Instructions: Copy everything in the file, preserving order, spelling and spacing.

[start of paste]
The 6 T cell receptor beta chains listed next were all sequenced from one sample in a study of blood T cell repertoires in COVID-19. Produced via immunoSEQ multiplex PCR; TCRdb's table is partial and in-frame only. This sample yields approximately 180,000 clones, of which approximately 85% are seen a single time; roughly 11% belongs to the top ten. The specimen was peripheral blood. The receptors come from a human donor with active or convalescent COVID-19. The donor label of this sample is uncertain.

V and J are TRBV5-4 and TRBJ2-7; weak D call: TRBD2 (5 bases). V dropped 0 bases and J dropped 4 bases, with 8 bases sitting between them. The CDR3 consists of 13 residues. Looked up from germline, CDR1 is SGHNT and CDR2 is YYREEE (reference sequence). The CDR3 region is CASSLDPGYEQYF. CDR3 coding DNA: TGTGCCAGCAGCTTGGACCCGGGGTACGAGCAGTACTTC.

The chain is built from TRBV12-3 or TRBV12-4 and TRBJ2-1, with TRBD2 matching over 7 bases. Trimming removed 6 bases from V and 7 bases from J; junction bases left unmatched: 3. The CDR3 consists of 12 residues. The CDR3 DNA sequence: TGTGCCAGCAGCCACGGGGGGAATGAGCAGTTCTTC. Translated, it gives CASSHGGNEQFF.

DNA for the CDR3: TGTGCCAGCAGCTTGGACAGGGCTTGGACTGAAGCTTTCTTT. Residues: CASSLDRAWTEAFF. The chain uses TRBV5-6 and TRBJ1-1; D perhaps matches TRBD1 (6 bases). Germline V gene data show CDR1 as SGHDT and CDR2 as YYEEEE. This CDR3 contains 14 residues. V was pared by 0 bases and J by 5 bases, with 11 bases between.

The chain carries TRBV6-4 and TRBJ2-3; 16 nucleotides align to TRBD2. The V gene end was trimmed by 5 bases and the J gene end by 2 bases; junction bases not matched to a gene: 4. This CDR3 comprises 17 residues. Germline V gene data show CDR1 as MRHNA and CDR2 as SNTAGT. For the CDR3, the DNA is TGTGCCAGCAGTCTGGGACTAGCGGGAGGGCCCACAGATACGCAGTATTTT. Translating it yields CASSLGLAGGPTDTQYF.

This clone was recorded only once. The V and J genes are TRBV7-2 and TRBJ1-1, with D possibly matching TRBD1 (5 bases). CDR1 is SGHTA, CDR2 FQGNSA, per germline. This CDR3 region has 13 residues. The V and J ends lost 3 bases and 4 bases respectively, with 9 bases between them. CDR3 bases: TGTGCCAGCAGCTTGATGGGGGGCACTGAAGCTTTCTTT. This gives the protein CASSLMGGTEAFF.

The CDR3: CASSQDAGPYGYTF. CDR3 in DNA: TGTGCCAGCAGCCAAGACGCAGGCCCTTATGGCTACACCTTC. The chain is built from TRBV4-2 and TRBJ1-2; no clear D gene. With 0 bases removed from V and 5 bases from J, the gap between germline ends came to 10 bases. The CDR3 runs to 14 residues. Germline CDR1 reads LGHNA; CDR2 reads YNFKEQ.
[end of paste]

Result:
The 6 T cell receptor beta chains listed next were all sequenced from one sample in a study of blood T cell repertoires in COVID-19. Produced via immunoSEQ multiplex PCR; TCRdb's table is partial and in-frame only. This sample yields approximately 180,000 clones, of which approximately 85% are seen a single time; roughly 11% belongs to the top ten. The specimen was peripheral blood. The receptors come from a human donor with active or convalescent COVID-19. The donor label of this sample is uncertain.

V and J are TRBV5-4 and TRBJ2-7; weak D call: TRBD2 (5 bases). V dropped 0 bases and J dropped 4 bases, with 8 bases sitting between them. The CDR3 consists of 13 residues. Looked up from germline, CDR1 is SGHNT and CDR2 is YYREEE (reference sequence). The CDR3 region is CASSLDPGYEQYF. CDR3 coding DNA: TGTGCCAGCAGCTTGGACCCGGGGTACGAGCAGTACTTC.

The chain is built from TRBV12-3 or TRBV12-4 and TRBJ2-1, with TRBD2 matching over 7 bases. Trimming removed 6 bases from V and 7 bases from J; junction bases left unmatched: 3. The CDR3 consists of 12 residues. The CDR3 DNA sequence: TGTGCCAGCAGCCACGGGGGGAATGAGCAGTTCTTC. Translated, it gives CASSHGGNEQFF.

DNA for the CDR3: TGTGCCAGCAGCTTGGACAGGGCTTGGACTGAAGCTTTCTTT. Residues: CASSLDRAWTEAFF. The chain uses TRBV5-6 and TRBJ1-1; D perhaps matches TRBD1 (6 bases). Germline V gene data show CDR1 as SGHDT and CDR2 as YYEEEE. This CDR3 contains 14 residues. V was pared by 0 bases and J by 5 bases, with 11 bases between.

The chain carries TRBV6-4 and TRBJ2-3; 16 nucleotides align to TRBD2. The V gene end was trimmed by 5 bases and the J gene end by 2 bases; junction bases not matched to a gene: 4. This CDR3 comprises 17 residues. Germline V gene data show CDR1 as MRHNA and CDR2 as SNTAGT. For the CDR3, the DNA is TGTGCCAGCAGTCTGGGACTAGCGGGAGGGCCCACAGATACGCAGTATTTT. Translating it yields CASSLGLAGGPTDTQYF.

This clone was recorded only once. The V and J genes are TRBV7-2 and TRBJ1-1, with D possibly matching TRBD1 (5 bases). CDR1 is SGHTA, CDR2 FQGNSA, per germline. This CDR3 region has 13 residues. The V and J ends lost 3 bases and 4 bases respectively, with 9 bases between them. CDR3 bases: TGTGCCAGCAGCTTGATGGGGGGCACTGAAGCTTTCTTT. This gives the protein CASSLMGGTEAFF.

The CDR3: CASSQDAGPYGYTF. CDR3 in DNA: TGTGCCAGCAGCCAAGACGCAGGCCCTTATGGCTACACCTTC. The chain is built from TRBV4-2 and TRBJ1-2; no clear D gene. With 0 bases removed from V and 5 bases from J, the gap between germline ends came to 10 bases. The CDR3 runs to 14 residues. Germline CDR1 reads LGHNA; CDR2 reads YNFKEQ.